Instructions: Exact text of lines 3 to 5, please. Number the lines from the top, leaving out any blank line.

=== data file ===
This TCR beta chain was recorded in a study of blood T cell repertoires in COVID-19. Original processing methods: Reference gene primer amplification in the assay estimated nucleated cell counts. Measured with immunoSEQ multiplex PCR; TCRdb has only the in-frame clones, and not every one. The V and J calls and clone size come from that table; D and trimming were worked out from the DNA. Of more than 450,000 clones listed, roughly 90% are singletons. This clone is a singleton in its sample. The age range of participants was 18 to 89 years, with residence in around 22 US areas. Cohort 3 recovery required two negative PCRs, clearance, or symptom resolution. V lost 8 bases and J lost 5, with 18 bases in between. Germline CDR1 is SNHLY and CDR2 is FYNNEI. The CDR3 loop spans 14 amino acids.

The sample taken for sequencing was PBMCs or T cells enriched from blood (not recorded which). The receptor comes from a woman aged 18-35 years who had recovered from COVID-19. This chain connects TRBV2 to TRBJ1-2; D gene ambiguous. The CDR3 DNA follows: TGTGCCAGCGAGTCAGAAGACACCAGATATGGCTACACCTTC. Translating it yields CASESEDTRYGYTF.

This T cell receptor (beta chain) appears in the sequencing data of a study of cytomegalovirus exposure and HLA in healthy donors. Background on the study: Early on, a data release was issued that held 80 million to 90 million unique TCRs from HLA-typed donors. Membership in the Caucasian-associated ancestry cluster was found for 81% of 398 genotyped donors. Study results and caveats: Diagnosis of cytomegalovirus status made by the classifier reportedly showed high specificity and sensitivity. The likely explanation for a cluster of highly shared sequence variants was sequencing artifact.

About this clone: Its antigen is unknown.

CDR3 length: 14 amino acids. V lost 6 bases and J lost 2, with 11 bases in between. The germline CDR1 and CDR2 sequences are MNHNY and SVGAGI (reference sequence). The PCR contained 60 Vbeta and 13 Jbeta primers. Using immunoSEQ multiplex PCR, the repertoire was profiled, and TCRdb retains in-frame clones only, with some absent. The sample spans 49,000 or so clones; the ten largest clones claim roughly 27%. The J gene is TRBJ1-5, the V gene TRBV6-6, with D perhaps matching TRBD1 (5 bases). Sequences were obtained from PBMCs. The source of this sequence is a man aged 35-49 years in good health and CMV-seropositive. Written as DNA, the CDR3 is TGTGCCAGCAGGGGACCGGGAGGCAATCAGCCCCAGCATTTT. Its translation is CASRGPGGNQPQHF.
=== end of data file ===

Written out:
This T cell receptor (beta chain) appears in the sequencing data of a study of cytomegalovirus exposure and HLA in healthy donors. Background on the study: Early on, a data release was issued that held 80 million to 90 million unique TCRs from HLA-typed donors. Membership in the Caucasian-associated ancestry cluster was found for 81% of 398 genotyped donors. Study results and caveats: Diagnosis of cytomegalovirus status made by the classifier reportedly showed high specificity and sensitivity. The likely explanation for a cluster of highly shared sequence variants was sequencing artifact.

About this clone: Its antigen is unknown.

CDR3 length: 14 amino acids. V lost 6 bases and J lost 2, with 11 bases in between. The germline CDR1 and CDR2 sequences are MNHNY and SVGAGI (reference sequence). The PCR contained 60 Vbeta and 13 Jbeta primers. Using immunoSEQ multiplex PCR, the repertoire was profiled, and TCRdb retains in-frame clones only, with some absent. The sample spans 49,000 or so clones; the ten largest clones claim roughly 27%. The J gene is TRBJ1-5, the V gene TRBV6-6, with D perhaps matching TRBD1 (5 bases). Sequences were obtained from PBMCs. The source of this sequence is a man aged 35-49 years in good health and CMV-seropositive. Written as DNA, the CDR3 is TGTGCCAGCAGGGGACCGGGAGGCAATCAGCCCCAGCATTTT. Its translation is CASRGPGGNQPQHF.